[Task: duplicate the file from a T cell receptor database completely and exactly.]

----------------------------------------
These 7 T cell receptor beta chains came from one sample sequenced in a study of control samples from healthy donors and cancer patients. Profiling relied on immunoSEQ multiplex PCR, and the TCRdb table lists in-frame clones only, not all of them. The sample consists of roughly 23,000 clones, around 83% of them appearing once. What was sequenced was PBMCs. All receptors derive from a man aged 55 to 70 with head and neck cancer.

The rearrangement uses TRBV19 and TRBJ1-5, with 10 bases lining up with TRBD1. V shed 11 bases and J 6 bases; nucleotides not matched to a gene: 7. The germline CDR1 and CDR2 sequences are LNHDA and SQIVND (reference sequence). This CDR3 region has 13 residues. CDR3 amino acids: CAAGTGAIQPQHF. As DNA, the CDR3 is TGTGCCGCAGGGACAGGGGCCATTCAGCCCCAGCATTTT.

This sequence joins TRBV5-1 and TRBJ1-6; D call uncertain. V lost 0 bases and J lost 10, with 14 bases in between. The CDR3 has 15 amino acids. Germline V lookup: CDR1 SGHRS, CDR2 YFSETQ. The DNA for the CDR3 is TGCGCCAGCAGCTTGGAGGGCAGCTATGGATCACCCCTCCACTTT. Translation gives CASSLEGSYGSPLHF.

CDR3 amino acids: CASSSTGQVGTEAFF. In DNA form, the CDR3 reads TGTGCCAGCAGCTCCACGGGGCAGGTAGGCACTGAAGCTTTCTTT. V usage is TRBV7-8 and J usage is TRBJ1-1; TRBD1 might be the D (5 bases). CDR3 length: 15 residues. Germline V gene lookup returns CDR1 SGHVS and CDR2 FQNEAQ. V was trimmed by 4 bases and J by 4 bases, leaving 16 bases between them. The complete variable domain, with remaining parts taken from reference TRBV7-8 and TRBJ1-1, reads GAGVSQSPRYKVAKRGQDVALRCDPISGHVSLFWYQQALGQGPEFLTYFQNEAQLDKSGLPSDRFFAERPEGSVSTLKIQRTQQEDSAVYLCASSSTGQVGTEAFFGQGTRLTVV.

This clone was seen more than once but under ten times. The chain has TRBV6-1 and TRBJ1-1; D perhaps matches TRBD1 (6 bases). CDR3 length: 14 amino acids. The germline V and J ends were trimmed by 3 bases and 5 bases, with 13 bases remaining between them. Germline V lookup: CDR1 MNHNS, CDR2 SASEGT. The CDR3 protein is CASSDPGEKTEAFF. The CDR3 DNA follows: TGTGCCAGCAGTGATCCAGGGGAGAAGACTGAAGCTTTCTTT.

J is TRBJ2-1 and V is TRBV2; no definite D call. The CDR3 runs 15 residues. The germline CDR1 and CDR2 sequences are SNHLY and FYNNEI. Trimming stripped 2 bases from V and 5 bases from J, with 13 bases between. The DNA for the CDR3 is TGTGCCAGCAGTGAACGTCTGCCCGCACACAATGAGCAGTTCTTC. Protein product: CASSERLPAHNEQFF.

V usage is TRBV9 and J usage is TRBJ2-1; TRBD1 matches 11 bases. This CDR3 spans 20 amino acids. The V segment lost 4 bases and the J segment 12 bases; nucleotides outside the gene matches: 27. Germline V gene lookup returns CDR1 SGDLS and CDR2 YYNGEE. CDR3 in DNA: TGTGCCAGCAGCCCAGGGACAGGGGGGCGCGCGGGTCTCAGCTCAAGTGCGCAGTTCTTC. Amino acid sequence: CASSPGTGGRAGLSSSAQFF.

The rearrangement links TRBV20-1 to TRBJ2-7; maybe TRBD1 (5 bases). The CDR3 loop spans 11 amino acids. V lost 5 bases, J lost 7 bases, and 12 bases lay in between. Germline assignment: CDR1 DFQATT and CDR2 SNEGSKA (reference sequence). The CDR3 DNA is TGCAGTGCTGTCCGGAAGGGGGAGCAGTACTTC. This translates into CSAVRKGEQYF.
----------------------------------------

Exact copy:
These 7 T cell receptor beta chains came from one sample sequenced in a study of control samples from healthy donors and cancer patients. Profiling relied on immunoSEQ multiplex PCR, and the TCRdb table lists in-frame clones only, not all of them. The sample consists of roughly 23,000 clones, around 83% of them appearing once. What was sequenced was PBMCs. All receptors derive from a man aged 55 to 70 with head and neck cancer.

The rearrangement uses TRBV19 and TRBJ1-5, with 10 bases lining up with TRBD1. V shed 11 bases and J 6 bases; nucleotides not matched to a gene: 7. The germline CDR1 and CDR2 sequences are LNHDA and SQIVND (reference sequence). This CDR3 region has 13 residues. CDR3 amino acids: CAAGTGAIQPQHF. As DNA, the CDR3 is TGTGCCGCAGGGACAGGGGCCATTCAGCCCCAGCATTTT.

This sequence joins TRBV5-1 and TRBJ1-6; D call uncertain. V lost 0 bases and J lost 10, with 14 bases in between. The CDR3 has 15 amino acids. Germline V lookup: CDR1 SGHRS, CDR2 YFSETQ. The DNA for the CDR3 is TGCGCCAGCAGCTTGGAGGGCAGCTATGGATCACCCCTCCACTTT. Translation gives CASSLEGSYGSPLHF.

CDR3 amino acids: CASSSTGQVGTEAFF. In DNA form, the CDR3 reads TGTGCCAGCAGCTCCACGGGGCAGGTAGGCACTGAAGCTTTCTTT. V usage is TRBV7-8 and J usage is TRBJ1-1; TRBD1 might be the D (5 bases). CDR3 length: 15 residues. Germline V gene lookup returns CDR1 SGHVS and CDR2 FQNEAQ. V was trimmed by 4 bases and J by 4 bases, leaving 16 bases between them. The complete variable domain, with remaining parts taken from reference TRBV7-8 and TRBJ1-1, reads GAGVSQSPRYKVAKRGQDVALRCDPISGHVSLFWYQQALGQGPEFLTYFQNEAQLDKSGLPSDRFFAERPEGSVSTLKIQRTQQEDSAVYLCASSSTGQVGTEAFFGQGTRLTVV.

This clone was seen more than once but under ten times. The chain has TRBV6-1 and TRBJ1-1; D perhaps matches TRBD1 (6 bases). CDR3 length: 14 amino acids. The germline V and J ends were trimmed by 3 bases and 5 bases, with 13 bases remaining between them. Germline V lookup: CDR1 MNHNS, CDR2 SASEGT. The CDR3 protein is CASSDPGEKTEAFF. The CDR3 DNA follows: TGTGCCAGCAGTGATCCAGGGGAGAAGACTGAAGCTTTCTTT.

J is TRBJ2-1 and V is TRBV2; no definite D call. The CDR3 runs 15 residues. The germline CDR1 and CDR2 sequences are SNHLY and FYNNEI. Trimming stripped 2 bases from V and 5 bases from J, with 13 bases between. The DNA for the CDR3 is TGTGCCAGCAGTGAACGTCTGCCCGCACACAATGAGCAGTTCTTC. Protein product: CASSERLPAHNEQFF.

V usage is TRBV9 and J usage is TRBJ2-1; TRBD1 matches 11 bases. This CDR3 spans 20 amino acids. The V segment lost 4 bases and the J segment 12 bases; nucleotides outside the gene matches: 27. Germline V gene lookup returns CDR1 SGDLS and CDR2 YYNGEE. CDR3 in DNA: TGTGCCAGCAGCCCAGGGACAGGGGGGCGCGCGGGTCTCAGCTCAAGTGCGCAGTTCTTC. Amino acid sequence: CASSPGTGGRAGLSSSAQFF.

The rearrangement links TRBV20-1 to TRBJ2-7; maybe TRBD1 (5 bases). The CDR3 loop spans 11 amino acids. V lost 5 bases, J lost 7 bases, and 12 bases lay in between. Germline assignment: CDR1 DFQATT and CDR2 SNEGSKA (reference sequence). The CDR3 DNA is TGCAGTGCTGTCCGGAAGGGGGAGCAGTACTTC. This translates into CSAVRKGEQYF.